There is a German saying which I’ve always liked: “Wie man in den Wald hineinruft, so schallt es heraus”. It literally means “how you shout into a forest is how it’ll resound back at you” (FYI: Dark, dense German forests often have echoes; or at least that’s what I remember from my childhood). Sometimes your actions not only result in a similar response back though, but an exaggerated one. So much for the advice to punish your dog’s aggressive behaviour. Good luck with that.

Squabbling between your canine house mates shouldn’t throw you into a leadership crisis either. Dogs generally sort out who has priority access to which resource and when—food, toys, beds and more—without your interference. However, if your mediation is required because the furries are at loggerheads, don’t go looking for a hierarchy and most certainly don’t “support” one, or you risk starting a fire where there was only a bit of smoke.

Relationships between individuals are more complex than a corporate company structure or a military hierarchy.

If one of your dogs gets a little too “intense” over a resource, teach them that no one is a threat to the things they value and that good things come to them when the other dog(s) in the household get access to those same valued resources.

Aggression is best prevented or reduced by not giving your dog a reason to be aggressive. Don’t threaten them, scold them and pester them but be a source of everything  good in your dog’s life. Good food, play and toys, companionship and cuddles—it’s what makes your dog happy and they’ll love you for it.

Use good food and play abundantly to reinforce your dog for all those things you want them to do.

Your dog’s behaviour will match the value they get out of doing it. So, provide value and build up your dog’s skills, and your own, step by step. Then show off in front of all those misery trainers and their miserable dogs. Enjoy the look on their faces when your dog comes bounding back to you from mid-chase across a wide open field with tongue lolling and eyes sparkling in anticipation of the ham and cheese sandwich in your pocket. Your dog will be the happiest dog in the world and you their happy human.

Take a Break and Play: DIY Dog Training Made Easy

January is the “summer of tennis” here in Melbourne, which meant I was “forced” to spend a considerable amount of time in front of the TV. It has also been a very hot month, so watching the athletes slug it out from the air-conditioned comfort of the couch made this an acceptable and rather enjoyable past time.

Unfortunately, it also meant I was bombarded with the same ads during commercial breaks over and over again—something that tends to create a negative emotional response in me to the advertised product or service.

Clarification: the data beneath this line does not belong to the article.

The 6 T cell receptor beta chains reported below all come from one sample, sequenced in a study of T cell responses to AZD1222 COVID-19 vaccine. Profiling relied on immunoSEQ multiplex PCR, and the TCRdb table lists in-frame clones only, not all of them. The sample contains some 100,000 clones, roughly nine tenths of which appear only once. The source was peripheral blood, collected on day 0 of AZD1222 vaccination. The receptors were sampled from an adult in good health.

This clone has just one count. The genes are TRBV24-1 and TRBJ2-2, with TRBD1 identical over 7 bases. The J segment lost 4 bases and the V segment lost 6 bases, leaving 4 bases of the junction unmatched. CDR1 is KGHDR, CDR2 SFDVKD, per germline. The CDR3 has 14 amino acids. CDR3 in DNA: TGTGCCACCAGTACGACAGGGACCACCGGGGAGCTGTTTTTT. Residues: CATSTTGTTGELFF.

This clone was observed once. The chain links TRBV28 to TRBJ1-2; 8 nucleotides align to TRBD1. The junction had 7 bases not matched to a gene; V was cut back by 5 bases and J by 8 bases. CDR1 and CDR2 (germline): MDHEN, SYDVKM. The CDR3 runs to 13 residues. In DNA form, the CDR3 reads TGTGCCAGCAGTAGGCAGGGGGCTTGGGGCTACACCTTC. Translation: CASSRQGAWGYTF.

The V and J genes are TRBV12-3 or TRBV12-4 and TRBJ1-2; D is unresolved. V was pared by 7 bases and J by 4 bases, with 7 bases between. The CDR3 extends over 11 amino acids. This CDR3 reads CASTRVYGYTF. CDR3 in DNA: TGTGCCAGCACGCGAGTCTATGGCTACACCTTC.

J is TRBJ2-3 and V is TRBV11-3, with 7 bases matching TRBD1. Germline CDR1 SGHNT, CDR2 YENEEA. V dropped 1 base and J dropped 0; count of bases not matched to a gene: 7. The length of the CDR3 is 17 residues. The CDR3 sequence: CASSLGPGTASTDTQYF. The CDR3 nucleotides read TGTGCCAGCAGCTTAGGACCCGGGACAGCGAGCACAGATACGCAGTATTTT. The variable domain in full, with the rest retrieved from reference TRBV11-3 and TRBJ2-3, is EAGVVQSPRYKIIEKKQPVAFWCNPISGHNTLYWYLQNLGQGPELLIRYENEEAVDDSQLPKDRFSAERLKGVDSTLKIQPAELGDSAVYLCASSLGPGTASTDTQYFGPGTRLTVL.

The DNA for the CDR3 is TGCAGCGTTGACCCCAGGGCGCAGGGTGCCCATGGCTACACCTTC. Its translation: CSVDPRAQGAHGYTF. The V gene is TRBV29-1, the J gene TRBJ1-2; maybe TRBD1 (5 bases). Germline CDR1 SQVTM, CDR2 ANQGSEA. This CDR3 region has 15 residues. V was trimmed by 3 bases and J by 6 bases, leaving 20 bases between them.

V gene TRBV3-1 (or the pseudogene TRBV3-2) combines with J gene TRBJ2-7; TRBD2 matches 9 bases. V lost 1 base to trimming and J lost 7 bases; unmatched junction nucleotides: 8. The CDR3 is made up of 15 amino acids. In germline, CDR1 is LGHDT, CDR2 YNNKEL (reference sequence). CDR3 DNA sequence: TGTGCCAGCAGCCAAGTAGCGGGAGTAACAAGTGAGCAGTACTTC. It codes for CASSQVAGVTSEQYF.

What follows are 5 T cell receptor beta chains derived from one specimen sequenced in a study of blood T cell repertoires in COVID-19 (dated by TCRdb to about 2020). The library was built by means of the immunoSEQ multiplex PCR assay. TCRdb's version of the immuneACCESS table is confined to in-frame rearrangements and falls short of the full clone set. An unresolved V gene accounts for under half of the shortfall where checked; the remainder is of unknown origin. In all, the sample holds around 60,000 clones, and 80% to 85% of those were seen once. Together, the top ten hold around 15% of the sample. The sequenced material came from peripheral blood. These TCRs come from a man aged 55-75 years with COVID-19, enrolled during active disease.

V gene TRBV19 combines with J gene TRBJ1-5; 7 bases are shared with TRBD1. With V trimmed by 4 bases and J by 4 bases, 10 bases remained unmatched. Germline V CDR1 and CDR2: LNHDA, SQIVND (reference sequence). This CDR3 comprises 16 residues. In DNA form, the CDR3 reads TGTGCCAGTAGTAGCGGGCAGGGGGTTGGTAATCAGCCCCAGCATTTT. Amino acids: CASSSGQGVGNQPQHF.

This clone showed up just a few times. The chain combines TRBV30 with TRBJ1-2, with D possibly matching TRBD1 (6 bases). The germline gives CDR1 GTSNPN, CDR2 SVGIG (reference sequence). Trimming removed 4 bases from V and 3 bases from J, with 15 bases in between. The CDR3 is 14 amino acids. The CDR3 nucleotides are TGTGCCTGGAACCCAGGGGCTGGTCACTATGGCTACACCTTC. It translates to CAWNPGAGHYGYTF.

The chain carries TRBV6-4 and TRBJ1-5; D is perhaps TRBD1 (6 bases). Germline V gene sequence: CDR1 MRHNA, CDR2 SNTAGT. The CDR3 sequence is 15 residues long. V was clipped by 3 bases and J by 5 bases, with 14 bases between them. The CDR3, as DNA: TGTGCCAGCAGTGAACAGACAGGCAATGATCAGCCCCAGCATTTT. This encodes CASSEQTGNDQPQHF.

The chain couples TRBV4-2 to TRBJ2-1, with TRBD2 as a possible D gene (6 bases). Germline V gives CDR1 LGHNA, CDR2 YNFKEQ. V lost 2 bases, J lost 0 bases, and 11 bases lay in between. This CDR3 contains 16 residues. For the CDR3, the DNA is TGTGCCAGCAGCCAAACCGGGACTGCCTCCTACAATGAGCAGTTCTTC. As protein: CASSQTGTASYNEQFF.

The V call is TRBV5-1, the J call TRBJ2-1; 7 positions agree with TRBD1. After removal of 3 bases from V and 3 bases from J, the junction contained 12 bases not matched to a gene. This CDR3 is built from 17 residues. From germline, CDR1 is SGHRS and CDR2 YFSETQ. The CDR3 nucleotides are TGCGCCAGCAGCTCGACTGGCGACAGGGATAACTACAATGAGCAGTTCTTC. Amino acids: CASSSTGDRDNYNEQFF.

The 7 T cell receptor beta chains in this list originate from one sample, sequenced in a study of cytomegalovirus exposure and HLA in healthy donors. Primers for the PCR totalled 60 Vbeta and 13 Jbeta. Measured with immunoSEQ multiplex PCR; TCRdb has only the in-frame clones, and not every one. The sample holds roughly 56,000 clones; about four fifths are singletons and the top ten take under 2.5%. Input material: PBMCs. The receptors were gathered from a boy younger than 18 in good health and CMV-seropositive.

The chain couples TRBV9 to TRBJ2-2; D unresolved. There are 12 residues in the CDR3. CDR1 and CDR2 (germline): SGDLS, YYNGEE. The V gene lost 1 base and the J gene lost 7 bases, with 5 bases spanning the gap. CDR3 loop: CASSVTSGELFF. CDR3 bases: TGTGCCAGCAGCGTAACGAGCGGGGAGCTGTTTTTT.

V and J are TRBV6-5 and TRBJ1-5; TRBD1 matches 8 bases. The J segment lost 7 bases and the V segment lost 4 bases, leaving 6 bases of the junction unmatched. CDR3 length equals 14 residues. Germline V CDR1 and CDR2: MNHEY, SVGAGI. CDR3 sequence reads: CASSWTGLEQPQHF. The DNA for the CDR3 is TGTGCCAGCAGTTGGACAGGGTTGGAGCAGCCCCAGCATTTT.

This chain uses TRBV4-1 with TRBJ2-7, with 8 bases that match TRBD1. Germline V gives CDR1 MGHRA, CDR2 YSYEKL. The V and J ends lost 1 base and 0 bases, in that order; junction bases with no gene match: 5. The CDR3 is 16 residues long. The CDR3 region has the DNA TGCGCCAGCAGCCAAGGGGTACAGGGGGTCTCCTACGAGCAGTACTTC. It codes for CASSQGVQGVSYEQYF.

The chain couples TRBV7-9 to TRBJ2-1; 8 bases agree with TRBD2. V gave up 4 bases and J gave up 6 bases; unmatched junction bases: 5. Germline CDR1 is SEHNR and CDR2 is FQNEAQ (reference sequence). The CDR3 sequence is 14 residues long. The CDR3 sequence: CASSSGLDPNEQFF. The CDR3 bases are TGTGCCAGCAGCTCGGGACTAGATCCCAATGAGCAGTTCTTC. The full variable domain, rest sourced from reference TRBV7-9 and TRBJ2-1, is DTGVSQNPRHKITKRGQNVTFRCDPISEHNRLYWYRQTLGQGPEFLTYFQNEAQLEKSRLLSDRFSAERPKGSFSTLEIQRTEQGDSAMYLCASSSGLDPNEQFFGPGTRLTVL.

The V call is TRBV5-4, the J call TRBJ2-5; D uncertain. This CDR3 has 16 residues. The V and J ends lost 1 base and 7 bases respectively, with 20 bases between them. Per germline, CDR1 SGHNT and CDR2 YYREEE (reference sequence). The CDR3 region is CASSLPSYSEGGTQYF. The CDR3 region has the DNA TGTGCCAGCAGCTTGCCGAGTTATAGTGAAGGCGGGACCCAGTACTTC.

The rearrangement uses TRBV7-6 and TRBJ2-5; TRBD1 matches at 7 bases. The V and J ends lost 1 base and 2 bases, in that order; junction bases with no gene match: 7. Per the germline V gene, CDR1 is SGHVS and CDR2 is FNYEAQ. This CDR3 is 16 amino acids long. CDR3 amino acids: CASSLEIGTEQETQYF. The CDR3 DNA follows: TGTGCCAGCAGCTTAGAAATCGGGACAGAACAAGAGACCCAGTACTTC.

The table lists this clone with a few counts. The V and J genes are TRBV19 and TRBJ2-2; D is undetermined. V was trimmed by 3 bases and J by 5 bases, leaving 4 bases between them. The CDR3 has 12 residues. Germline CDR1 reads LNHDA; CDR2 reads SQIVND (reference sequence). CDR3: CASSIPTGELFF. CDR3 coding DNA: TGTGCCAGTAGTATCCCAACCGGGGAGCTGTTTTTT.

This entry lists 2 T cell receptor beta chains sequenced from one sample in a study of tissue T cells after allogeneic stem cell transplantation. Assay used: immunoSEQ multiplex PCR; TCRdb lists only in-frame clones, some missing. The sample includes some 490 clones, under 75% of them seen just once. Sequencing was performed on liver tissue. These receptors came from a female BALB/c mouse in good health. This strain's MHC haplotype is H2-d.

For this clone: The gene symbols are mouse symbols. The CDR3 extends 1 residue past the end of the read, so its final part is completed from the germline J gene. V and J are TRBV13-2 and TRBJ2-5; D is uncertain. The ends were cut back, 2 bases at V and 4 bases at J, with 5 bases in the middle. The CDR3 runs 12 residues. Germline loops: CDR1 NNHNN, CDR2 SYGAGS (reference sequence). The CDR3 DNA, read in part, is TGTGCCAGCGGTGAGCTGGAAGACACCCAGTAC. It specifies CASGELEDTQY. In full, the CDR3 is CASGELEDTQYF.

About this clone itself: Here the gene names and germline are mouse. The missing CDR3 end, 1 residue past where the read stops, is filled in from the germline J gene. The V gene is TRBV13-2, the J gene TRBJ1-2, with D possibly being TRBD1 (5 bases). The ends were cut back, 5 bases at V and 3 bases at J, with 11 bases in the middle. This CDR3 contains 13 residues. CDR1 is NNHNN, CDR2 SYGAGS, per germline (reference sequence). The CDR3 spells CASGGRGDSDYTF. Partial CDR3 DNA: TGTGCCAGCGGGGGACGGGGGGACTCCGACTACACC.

As a dog trainer, I know all about negative emotional responses because I see them in dogs all the time. The responses can be to us, our actions, the things we do to our dogs, certain situations or anything in the environment that makes dogs fearful, anxious, annoyed or aggressive. It shows mostly in their body language.

Does Training Your Dog Seem Like a Chore? Try the Opportunistic Approach.

If you live with a dog, you will have your own negative emotional responses to the things your dog does or doesn’t do. But even the mere idea of training your dog can cause a negative emotional response, if you consider “dog training” a chore. If this is the case—if you feel you have little time or motivation to teach your dog—I may have some ideas for you.

Whenever I was sufficiently fed up by those annoying interruptions to my tennis binge watching, I grabbed some treats and turned my focus to the dogs I was with. I call it my “quick & dirty Australian Open version of lazy dog training”.

So, here are a few “on the fly” activities you can do with your dog whenever you have some down time. Be it TV ads or waiting for your pasta to cook, those brief times when you don’t quite know what to do with yourself offer an opportunity to do some fun stuff with your dog (or cat, or any animal for that matter). Before you know it, you may find you have actually taught your dog, and maybe yourself, some mighty useful skills. And, who knows, it may spark your interest in doing some more “methodical”—and more efficient!—dog training in the future. But if not, that’s totally OK too.

Have a go. All you need is a container full of yummy treats and some toys within easy reach and you can train whenever and for as short a time as you feel like it.

Wait a Second! Teaching Your Dog not to be Pushy

Even without getting up from the couch, you can teach your dog some basic things, such as being patient. It will probably come as no surprise that patience is not in your dog’s natural repertoire. And it’s even worse, if you haven’t taken your dog out to the park or for a walk yet. Under-exercised dogs and impulse control do not go well together.

Fortunately, if you can play fetch and tug with your dog from the couch, you can teach them to control their impulsiveness at the same time.